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Brian Thwaits on 6 Principles of Memory by khn19658


									              Brian Thwaits on Memory & Learning

   1 hour: 55% loss
   9 hours: 62%
   31 days: 80%
  1. No interest
  2. No attention
  3. No effort
DALE’S CONE OF LEARNING: We tend to re membe r…
  1. What we read: 10%
  2. What we hear: 20%                                       (rising “level of
  3. What we see in pictures: 30%                             involvement”)
  4. What we both hear & see: 50%
  5. What we explain to someone else: 70%

                               SIX PRINCIPLES OF MEMORY
  1. Intent to Reme mbe r/Learn
         a. Be in the present—focus!
         b. Be committed! E.g., note pad…Writing is less “passive”!
  2. Association
        a. With something familiar—compare, contrast, etc.
        b. E.g., a guest speaker looks like Rocky Racoon…
        c. Pictures! Graphs!
        d. Rule of Ridiculous Association:
                i. EGBDFA; FACE…MAC-CIND.
               ii. “Mnemonics” are “memory magnets”.
  3. Rehearsal
        a. Practice—explain to a friend.
        b. Repetition
  4. Selectivity
        a. Lists, “points”, NOT paragraphs
        b. “The essence of genius is knowing what to overlook.”—William James
        c. “Learn” main concepts—“skeleton”
        d. “Put the meat” onto skeleton through association…
  5. Meaningfulness
       a. Must make sense to you.
       b. Ask questions! Clarify!
  6. Visualization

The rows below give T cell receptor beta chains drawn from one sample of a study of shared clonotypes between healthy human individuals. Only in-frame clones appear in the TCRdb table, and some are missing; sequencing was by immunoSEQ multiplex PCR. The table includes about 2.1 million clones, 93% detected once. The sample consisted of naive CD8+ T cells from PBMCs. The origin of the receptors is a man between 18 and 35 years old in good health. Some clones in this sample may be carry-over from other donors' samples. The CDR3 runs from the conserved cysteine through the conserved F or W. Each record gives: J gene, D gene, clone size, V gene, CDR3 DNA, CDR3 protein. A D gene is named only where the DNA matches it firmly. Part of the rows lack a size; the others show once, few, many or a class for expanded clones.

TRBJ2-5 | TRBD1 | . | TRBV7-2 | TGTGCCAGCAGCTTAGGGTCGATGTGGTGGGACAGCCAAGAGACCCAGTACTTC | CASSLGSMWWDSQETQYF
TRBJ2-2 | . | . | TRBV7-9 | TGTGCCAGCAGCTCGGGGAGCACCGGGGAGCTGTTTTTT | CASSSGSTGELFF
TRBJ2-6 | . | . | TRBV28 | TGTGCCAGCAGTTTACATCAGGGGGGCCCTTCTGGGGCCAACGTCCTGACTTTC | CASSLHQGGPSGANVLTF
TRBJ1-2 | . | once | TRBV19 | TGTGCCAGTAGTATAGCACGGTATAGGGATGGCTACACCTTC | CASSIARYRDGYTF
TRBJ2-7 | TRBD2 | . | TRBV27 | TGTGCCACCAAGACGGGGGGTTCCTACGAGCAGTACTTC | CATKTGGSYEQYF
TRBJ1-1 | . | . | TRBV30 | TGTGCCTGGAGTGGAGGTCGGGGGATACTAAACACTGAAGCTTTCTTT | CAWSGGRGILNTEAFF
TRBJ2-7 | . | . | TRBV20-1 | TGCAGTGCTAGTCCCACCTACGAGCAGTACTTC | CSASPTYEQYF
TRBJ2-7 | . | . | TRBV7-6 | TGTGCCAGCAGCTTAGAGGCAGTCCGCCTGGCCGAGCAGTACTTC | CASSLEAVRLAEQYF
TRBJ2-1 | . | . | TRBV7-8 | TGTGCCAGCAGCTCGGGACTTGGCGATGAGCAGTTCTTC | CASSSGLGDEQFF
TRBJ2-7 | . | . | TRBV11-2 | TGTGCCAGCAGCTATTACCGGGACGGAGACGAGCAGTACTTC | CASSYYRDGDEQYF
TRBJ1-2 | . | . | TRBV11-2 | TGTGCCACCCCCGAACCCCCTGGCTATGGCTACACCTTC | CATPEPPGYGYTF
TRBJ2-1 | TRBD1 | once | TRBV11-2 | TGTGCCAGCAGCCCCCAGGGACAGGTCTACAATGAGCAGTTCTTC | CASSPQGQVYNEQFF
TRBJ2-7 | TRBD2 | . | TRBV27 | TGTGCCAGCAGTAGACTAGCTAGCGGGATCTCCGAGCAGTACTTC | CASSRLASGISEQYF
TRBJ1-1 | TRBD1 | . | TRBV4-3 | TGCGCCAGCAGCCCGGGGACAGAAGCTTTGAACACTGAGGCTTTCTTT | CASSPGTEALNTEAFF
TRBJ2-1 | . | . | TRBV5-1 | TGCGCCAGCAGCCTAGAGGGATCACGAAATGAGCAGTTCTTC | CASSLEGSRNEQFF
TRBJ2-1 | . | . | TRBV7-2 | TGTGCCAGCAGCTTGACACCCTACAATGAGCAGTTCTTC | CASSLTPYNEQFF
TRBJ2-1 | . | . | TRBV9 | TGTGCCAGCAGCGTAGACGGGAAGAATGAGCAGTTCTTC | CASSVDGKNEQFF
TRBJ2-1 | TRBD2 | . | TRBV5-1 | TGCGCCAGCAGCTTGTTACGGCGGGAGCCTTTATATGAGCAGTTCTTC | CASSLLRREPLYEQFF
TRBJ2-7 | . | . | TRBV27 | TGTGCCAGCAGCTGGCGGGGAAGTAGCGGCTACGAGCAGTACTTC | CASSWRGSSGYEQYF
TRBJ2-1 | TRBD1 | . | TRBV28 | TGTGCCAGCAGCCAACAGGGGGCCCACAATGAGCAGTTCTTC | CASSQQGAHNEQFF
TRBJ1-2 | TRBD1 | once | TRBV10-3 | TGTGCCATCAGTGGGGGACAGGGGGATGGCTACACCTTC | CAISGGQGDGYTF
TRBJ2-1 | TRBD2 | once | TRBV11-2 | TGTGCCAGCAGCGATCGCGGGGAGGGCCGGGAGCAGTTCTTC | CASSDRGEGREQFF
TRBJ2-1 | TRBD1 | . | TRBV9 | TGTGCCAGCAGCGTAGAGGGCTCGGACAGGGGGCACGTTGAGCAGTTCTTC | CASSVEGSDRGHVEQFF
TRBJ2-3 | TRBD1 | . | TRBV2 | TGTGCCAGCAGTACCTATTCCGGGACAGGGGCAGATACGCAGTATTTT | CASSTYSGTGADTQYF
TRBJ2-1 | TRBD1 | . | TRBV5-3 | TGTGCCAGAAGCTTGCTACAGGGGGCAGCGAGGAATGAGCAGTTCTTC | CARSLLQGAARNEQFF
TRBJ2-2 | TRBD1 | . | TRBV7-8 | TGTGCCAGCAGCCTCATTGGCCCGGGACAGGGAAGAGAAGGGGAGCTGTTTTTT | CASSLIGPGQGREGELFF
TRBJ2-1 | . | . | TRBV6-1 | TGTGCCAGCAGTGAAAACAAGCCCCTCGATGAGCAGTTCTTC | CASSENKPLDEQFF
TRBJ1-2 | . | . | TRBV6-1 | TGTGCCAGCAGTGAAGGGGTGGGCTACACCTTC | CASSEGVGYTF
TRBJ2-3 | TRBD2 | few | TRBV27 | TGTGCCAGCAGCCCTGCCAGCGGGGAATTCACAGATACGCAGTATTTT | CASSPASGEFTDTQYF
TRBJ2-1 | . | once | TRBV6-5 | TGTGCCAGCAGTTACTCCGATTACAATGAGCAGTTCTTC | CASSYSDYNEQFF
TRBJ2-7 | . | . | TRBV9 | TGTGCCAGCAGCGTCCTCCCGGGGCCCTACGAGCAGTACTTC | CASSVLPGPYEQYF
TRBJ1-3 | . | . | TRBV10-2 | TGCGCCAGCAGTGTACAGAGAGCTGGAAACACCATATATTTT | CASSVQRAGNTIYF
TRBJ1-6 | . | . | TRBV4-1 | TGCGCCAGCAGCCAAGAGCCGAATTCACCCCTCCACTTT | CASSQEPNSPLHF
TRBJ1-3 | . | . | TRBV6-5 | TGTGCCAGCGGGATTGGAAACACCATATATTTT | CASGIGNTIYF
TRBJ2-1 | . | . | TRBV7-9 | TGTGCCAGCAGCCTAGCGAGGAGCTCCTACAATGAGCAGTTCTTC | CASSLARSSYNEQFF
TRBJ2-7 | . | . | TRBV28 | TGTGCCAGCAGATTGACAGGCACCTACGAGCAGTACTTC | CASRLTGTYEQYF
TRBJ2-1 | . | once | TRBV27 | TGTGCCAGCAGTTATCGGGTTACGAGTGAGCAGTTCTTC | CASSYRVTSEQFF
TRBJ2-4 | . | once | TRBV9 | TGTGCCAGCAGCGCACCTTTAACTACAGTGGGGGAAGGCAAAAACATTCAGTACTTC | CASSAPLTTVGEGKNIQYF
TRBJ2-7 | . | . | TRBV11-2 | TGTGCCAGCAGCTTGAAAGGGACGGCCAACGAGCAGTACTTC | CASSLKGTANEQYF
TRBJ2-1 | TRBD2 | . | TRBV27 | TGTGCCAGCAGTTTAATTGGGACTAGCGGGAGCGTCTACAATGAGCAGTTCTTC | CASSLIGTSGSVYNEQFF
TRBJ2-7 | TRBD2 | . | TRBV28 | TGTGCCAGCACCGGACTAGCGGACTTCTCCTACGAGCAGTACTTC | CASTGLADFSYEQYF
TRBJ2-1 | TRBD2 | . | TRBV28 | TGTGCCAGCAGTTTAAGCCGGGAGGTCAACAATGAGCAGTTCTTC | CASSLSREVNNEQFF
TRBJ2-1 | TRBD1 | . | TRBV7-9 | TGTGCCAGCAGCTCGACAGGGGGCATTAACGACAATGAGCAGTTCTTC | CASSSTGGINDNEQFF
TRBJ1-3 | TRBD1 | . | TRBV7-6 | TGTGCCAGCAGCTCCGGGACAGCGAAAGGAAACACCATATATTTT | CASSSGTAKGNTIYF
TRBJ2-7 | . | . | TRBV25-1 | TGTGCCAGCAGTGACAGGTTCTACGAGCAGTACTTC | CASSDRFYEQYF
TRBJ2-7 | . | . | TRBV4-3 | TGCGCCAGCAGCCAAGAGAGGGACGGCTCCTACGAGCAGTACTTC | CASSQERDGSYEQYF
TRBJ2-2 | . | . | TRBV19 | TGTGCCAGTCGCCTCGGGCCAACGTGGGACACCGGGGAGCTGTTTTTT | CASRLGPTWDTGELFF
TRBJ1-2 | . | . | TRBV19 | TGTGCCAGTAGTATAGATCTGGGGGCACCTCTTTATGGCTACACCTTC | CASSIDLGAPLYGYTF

a. Re-organize boredom into a “brain party”!
       a. Max. no. of “things” held in short-term memory: 7
       b. Long-term memory (LTM): capacity, duration is huge.
       c. Problem: LTM access depends upon organization!
                 (Ever lost an assignment? Your keys?)

  1. Organization
  2. Subdivide: Break into Manageable “Chunks”
  3. Create Added Interest

                                       STUDY TECHNIQUES
   1. Survey (Pre-read)
         a. What’s important?
         b. Main issues? Points? Intro—Headings—Summary “Big Picture”
         c. What are you looking for?
   2. Questions (Predict what you’ll learn)
         a. Which main questions can be answered here?
         b. Which main issues seem difficult to understand?
   3. Read (Get Ans wers)
         a. Don’t write! Seek to understand.
   4. Record (Write Notes)
         a. Enhance your understanding through repetition.
         b. Writing helps commit to memory.
         c. Highlight; margin points; detailed notes
         d. Cornell Note-taking system
         e. REMEMBER!!! Organize! (Chunks) Be Selective! Associate! Create added interest…
   5. Review (“Overlearning”)

  The above includes excerpts from a lecture by Brian Thwaits, former Mohawk College Professor, professional
                       speaker and consultant, September, 2001. Used with permission.

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